Last week a friend called me to report that her router had was down again. She asked what she should do to fix the problem and the only advice I could give (without actually looking at the set up) was to reboot. She doubtfully said she’d give it a try, and that she’d report back. A few minutes later she e-mailed to say the router was back online.
Routers are kind of like PCs: They love the attention of an occasional reboot. That’s the first thing that I do if my router is misbehaving. And if that doesn’t work, I reboot the cable modem, router, and PC (in that order).
I sent my friend this short piece from Web Worker Daily. It has some good general tips that we often forget to implement, such as making sure that your router and access points are positioned optimally. I like the suggestion that you replace your external antenna with an omnidirectional antenna. I have done this on one of my networks and saw sizable extension in range. If your router is near an outside wall, you should consider a directional high-gain antenna. That’s because a lot of your signal signal will head straight outside, and a directional antenna will enable you to point the signal where you need it to go. But the best way I’ve found to extend range is by using a signal booster. I installed the Hawking Hi-Gain WiFi Signal Booster on my network and got a measurable result. It wasn’t the 600 percent that Hawking provisionally promised, but it made a really big difference.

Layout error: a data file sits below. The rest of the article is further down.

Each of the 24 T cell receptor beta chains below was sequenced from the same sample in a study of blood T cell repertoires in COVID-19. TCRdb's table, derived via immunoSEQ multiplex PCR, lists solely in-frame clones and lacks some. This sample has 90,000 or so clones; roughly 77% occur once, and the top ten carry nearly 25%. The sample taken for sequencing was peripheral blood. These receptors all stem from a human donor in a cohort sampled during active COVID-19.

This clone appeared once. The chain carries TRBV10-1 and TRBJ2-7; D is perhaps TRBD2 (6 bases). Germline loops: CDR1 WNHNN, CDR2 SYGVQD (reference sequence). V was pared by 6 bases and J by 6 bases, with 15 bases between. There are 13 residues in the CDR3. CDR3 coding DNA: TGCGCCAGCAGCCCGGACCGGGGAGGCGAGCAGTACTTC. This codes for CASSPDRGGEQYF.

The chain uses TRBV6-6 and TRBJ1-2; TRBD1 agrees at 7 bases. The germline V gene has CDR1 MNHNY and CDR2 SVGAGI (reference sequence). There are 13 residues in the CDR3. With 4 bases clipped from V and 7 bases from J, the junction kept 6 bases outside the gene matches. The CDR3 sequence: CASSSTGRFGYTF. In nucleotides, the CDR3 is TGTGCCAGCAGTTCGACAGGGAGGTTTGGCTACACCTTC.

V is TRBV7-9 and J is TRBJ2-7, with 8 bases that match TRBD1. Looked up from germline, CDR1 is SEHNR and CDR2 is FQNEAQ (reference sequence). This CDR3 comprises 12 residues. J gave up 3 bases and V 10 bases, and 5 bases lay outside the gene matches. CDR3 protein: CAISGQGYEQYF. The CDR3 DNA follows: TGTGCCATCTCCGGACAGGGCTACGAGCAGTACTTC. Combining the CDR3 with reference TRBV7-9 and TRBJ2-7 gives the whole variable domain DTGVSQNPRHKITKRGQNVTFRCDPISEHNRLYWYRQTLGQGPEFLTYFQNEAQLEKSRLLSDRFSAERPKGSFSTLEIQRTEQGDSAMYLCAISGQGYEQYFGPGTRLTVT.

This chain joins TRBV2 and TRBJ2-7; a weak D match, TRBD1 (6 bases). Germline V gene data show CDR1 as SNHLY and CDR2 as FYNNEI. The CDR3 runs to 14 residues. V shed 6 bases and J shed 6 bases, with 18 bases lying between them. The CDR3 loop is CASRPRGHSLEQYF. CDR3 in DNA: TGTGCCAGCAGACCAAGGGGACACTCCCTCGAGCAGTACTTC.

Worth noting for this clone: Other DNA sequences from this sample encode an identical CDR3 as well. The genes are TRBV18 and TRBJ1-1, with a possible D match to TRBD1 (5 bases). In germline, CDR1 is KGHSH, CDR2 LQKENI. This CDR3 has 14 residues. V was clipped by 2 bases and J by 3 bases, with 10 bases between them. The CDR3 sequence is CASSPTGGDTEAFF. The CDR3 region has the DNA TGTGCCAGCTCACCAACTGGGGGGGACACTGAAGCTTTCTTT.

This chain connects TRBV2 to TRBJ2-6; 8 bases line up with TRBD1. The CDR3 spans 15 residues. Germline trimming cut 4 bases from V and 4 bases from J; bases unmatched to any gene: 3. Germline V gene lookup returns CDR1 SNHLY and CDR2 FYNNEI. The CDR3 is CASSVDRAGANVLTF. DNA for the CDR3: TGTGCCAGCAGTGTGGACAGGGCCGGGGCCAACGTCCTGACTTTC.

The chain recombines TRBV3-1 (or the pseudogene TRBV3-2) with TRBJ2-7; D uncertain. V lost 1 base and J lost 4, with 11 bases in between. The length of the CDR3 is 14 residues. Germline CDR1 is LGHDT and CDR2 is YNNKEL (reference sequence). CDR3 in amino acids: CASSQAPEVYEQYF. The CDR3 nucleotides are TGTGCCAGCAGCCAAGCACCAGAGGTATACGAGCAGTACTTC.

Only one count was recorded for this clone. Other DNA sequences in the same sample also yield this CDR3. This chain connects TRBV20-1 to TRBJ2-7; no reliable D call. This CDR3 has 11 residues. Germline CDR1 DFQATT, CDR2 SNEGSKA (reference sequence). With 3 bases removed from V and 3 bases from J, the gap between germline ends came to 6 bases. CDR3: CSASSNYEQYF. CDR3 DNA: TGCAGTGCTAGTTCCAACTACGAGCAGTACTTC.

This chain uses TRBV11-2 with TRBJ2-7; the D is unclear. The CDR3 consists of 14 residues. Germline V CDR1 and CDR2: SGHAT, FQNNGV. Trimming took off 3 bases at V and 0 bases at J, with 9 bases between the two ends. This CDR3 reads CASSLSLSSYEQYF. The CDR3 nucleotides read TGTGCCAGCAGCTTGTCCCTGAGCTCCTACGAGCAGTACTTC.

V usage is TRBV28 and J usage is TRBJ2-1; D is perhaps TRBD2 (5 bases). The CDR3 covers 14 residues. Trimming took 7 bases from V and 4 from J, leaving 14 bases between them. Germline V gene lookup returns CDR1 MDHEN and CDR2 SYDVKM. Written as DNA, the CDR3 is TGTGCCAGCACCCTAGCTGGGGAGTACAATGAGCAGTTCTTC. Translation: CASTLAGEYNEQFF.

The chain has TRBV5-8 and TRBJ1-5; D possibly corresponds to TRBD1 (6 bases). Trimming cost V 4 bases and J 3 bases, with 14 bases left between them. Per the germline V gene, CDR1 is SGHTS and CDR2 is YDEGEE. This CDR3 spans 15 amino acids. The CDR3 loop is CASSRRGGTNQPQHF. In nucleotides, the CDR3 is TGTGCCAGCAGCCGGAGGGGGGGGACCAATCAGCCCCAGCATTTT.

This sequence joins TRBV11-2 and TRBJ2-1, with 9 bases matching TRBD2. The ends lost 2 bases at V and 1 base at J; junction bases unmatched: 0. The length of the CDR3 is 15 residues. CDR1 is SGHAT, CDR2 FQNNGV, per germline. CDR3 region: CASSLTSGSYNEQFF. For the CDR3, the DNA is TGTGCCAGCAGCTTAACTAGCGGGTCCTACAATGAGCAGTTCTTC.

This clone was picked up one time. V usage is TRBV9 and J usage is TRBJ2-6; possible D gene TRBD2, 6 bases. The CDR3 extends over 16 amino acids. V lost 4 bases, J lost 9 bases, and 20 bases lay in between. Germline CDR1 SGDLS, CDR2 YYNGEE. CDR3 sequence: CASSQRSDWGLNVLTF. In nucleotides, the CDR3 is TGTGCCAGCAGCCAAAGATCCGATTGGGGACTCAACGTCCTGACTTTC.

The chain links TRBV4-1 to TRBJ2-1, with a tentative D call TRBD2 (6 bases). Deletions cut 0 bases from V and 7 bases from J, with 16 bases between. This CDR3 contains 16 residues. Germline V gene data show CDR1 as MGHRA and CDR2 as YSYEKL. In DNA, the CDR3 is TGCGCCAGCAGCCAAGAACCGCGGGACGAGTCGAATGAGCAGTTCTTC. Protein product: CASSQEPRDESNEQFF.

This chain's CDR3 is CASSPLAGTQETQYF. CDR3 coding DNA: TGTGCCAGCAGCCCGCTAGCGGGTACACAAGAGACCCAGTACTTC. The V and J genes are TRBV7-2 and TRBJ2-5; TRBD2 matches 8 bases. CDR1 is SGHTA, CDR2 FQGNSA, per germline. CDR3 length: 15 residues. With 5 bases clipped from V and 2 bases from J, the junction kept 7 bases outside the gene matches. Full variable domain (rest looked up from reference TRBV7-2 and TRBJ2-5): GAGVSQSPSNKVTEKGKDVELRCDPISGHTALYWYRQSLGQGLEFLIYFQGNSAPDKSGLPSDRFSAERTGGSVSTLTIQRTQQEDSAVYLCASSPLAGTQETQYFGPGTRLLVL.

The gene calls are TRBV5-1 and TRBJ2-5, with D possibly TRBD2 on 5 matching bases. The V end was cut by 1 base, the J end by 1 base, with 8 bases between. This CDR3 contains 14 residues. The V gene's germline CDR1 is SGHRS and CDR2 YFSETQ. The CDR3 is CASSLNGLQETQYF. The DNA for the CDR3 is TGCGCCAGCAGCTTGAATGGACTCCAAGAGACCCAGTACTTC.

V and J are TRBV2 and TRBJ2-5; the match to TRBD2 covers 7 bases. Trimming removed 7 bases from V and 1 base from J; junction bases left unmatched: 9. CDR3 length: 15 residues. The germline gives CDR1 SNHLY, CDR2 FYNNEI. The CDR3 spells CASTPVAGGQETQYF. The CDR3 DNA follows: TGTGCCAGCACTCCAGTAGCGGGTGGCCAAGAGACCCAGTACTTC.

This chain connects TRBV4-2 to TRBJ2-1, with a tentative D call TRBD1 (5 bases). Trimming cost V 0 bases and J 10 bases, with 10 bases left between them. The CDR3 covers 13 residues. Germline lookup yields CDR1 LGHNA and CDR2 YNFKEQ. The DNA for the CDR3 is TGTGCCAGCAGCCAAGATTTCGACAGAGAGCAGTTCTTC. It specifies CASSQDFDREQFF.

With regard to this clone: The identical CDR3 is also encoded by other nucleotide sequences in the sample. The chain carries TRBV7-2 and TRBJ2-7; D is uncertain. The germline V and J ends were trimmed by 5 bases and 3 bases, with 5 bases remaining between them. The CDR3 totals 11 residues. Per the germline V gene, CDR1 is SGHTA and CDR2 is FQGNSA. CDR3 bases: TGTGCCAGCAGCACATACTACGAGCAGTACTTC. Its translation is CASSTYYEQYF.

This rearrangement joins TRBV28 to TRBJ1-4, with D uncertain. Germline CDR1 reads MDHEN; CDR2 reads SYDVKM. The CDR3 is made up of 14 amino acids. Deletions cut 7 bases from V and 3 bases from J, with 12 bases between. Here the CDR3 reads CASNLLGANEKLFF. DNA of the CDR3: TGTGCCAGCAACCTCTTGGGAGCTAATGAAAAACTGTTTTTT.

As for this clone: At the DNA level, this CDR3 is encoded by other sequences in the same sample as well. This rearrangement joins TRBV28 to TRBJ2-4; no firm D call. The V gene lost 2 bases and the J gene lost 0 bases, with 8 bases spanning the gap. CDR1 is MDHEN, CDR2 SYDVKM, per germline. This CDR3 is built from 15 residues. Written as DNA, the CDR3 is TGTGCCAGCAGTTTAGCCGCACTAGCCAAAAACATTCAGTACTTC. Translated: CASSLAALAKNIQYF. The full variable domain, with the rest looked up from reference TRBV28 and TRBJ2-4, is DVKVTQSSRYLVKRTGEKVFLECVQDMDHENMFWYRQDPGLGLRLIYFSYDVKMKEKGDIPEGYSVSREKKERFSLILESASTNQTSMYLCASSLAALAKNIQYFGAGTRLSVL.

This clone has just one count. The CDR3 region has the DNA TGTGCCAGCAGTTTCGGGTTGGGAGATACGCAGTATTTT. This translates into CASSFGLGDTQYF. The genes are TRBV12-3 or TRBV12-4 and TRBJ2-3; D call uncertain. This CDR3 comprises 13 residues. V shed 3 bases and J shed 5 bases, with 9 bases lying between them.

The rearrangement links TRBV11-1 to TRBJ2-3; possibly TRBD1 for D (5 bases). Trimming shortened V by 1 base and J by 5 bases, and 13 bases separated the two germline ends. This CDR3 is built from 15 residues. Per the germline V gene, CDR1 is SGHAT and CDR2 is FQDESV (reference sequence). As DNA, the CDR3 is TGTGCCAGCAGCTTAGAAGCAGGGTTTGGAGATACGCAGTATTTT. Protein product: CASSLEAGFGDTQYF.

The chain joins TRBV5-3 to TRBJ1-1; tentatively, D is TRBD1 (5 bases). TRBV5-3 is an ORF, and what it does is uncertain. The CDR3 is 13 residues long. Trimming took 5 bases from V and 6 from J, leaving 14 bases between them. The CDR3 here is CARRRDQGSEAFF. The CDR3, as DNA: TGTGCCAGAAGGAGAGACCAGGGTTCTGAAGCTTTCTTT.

Another tip I’d add to Web Worker’s Daily checkup list is to upgrade the router’s firmware. You should also experiment with changing the channel. Most routers are set to channel 6 as a default. There are three nonoverlapping channels (1, 6, and 11) in the United States; these are the safest to use if you have multiple access points on your WLAN. If you’re having trouble with interference from cordless phones or other household devices, changing the channel might improve your performance.